While I knew ELIZA wasn’t real, it was easy to get lost in the illusion. As much as I typed profanities into the program, I spent more time typing my sincere 7-year-old fears and worries, hoping ELIZA would help me find a path through them. And she influenced the way I felt computers should operate, since she was the only computer I knew for such a long time.

Smash Cut to Today

Growing up, a computer was a friend I talked to and who helped me with my problems. I that's why the web feels so depressing and dissonant to me today. As the technology improved, it moved from being a simple therapist to a confusing, abusive and needy friend. Facebook dominated my life for a bit, and I grew to loathe every ping and notification and messaged offered by the site. This meant that I began to loathe friend requests, party invites, birthdays, engagement photos and baby announcements, and the general ambient noise of human existence. this felt 'not good'.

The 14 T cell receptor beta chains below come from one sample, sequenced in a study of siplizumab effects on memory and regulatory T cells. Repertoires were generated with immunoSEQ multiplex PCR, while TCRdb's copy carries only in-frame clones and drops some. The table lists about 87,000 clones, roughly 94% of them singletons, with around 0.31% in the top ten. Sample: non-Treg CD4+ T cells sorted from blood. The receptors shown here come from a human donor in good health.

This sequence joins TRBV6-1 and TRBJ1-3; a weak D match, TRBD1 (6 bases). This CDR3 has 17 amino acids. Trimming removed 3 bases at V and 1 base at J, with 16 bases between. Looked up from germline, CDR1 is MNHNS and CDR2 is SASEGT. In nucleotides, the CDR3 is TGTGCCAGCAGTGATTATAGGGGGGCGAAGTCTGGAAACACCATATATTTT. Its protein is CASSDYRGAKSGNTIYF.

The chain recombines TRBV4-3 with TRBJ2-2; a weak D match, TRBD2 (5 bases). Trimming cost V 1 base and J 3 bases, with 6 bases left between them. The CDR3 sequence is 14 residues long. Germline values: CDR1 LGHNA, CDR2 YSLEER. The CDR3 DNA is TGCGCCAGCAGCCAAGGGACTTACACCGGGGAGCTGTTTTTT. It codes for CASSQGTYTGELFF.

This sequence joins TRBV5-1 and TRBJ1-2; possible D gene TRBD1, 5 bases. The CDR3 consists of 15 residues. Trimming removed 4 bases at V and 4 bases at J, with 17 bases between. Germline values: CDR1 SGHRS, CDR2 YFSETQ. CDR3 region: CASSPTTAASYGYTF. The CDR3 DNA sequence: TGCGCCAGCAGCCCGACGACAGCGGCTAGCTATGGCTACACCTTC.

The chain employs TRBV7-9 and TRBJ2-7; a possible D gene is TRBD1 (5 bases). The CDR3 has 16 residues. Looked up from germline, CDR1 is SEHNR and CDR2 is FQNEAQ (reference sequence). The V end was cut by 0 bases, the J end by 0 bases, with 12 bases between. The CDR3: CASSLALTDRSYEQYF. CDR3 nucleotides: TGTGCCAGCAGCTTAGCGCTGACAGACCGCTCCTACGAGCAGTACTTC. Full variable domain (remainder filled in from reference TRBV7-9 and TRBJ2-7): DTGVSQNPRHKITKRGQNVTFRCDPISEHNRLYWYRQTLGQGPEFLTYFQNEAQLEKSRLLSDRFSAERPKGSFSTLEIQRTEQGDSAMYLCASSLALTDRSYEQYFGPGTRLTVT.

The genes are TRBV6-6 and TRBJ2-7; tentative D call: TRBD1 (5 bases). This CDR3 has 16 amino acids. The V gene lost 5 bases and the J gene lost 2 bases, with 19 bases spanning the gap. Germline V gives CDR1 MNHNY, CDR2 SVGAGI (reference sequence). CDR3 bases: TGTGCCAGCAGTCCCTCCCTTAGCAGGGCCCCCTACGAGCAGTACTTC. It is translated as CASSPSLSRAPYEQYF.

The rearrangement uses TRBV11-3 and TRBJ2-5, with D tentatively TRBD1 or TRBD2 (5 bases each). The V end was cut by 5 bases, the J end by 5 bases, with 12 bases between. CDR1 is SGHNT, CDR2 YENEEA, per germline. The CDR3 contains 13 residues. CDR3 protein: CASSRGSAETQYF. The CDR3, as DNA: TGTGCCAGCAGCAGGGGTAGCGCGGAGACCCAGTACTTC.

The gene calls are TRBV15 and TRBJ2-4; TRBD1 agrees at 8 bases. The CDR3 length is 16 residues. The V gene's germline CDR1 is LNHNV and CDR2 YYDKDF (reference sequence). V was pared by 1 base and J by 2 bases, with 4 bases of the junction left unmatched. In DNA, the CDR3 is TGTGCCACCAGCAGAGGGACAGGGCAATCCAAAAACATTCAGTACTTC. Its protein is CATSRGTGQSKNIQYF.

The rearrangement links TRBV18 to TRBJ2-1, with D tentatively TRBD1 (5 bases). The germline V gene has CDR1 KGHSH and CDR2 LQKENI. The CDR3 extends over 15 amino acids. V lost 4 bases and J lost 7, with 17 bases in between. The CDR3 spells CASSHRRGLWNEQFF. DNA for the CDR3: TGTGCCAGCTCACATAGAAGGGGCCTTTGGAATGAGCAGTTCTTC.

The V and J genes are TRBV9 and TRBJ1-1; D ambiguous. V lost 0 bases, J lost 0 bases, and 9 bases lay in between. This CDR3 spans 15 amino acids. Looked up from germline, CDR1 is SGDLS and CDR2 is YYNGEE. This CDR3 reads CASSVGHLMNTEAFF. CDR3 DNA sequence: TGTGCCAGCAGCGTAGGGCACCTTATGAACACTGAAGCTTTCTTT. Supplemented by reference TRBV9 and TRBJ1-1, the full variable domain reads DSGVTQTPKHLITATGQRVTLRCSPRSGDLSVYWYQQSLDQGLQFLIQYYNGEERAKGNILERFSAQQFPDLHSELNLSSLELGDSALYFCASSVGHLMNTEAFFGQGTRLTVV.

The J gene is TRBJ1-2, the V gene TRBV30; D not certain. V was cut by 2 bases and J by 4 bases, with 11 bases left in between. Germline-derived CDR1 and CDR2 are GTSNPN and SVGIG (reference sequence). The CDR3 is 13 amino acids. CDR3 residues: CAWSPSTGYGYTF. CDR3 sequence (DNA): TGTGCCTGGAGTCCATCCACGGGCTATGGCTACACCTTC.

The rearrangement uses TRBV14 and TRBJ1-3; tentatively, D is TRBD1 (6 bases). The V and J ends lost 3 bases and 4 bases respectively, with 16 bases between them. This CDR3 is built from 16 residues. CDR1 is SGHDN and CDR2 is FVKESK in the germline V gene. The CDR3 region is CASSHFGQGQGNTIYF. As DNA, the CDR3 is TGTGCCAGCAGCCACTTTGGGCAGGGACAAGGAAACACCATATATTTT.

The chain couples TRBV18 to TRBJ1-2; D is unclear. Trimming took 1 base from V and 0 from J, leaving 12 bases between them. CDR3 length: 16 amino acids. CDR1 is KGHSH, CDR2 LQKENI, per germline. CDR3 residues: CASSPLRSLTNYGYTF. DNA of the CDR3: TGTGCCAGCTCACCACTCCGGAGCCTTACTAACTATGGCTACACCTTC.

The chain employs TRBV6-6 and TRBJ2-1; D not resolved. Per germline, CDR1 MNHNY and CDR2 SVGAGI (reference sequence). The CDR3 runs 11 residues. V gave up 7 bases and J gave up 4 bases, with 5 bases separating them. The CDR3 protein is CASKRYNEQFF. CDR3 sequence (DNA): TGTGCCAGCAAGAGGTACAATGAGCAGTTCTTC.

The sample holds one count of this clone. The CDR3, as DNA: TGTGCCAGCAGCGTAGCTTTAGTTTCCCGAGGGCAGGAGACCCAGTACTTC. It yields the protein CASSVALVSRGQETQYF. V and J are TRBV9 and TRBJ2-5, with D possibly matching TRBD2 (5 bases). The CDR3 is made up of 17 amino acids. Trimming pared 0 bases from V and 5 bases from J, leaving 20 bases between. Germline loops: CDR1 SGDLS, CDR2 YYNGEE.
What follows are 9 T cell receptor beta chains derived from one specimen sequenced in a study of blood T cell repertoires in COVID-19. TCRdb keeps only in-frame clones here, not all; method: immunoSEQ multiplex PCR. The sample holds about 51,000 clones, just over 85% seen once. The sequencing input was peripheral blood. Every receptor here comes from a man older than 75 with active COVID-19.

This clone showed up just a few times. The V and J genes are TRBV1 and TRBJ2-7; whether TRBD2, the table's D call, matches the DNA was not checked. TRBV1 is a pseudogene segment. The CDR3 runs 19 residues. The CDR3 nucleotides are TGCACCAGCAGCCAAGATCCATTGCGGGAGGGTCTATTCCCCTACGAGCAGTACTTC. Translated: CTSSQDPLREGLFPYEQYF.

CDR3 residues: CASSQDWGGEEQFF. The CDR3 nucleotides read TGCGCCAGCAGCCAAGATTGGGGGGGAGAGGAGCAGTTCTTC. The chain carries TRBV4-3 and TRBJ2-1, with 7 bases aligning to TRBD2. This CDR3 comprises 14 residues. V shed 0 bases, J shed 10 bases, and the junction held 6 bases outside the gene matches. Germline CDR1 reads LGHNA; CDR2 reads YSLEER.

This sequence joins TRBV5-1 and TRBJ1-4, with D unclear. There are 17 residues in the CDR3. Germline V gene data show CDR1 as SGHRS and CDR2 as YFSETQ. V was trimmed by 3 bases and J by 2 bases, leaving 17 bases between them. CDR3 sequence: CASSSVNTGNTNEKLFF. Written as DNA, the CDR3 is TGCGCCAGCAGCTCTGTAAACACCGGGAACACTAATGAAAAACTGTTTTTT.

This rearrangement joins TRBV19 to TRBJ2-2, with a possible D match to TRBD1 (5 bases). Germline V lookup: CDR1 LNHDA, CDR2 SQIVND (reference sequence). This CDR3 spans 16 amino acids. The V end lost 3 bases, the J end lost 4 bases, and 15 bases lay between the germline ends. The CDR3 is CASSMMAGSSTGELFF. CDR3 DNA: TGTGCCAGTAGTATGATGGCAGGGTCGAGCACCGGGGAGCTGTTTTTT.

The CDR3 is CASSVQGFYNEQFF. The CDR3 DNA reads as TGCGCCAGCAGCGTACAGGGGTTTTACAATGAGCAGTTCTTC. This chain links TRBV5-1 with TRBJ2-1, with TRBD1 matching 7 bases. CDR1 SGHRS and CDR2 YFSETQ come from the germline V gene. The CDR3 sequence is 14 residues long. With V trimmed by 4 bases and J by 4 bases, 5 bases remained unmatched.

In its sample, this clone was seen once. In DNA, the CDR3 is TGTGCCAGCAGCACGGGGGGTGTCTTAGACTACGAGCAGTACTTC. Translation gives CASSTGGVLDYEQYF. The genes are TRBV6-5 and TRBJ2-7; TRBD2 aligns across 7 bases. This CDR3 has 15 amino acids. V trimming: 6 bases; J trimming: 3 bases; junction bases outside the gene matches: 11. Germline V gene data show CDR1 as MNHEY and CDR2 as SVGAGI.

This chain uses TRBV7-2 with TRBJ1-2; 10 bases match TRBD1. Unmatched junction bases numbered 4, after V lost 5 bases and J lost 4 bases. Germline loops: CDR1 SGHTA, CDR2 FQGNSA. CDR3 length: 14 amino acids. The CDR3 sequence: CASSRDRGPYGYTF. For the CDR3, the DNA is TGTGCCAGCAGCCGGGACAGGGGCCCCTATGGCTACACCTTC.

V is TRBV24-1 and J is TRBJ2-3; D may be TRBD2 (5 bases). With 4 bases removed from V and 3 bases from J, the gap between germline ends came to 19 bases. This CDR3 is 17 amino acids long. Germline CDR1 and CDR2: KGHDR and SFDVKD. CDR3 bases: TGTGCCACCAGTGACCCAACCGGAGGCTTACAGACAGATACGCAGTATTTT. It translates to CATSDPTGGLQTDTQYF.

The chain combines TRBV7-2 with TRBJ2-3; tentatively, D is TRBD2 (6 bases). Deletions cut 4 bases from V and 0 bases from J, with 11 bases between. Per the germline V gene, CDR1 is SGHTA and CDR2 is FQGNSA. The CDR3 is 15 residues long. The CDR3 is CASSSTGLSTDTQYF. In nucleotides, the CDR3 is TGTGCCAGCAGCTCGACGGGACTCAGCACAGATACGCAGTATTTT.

The computer also became the way in which I could share and perhaps be supported for my art–however that showed itself. If I wanted to write, then my blog was my publishing platform. If I wanted to do comedy, then twitter was my stage. The result wass that being on the computer always felt like a performance of some sort. Even just playing games on the computer became either a problematic waste of time from what I should be doing or potential fodder for an upcoming blog post. It was hard to share anything without the immediate stress of its feedback, and everything I'd need to do to improve for next time. Really, it became hard to enjoy _anything_, because everything was either a drudgery of content I needed to output, or a distraction from what my true output should be. This combination inspired me to just stop writing or sharing anything.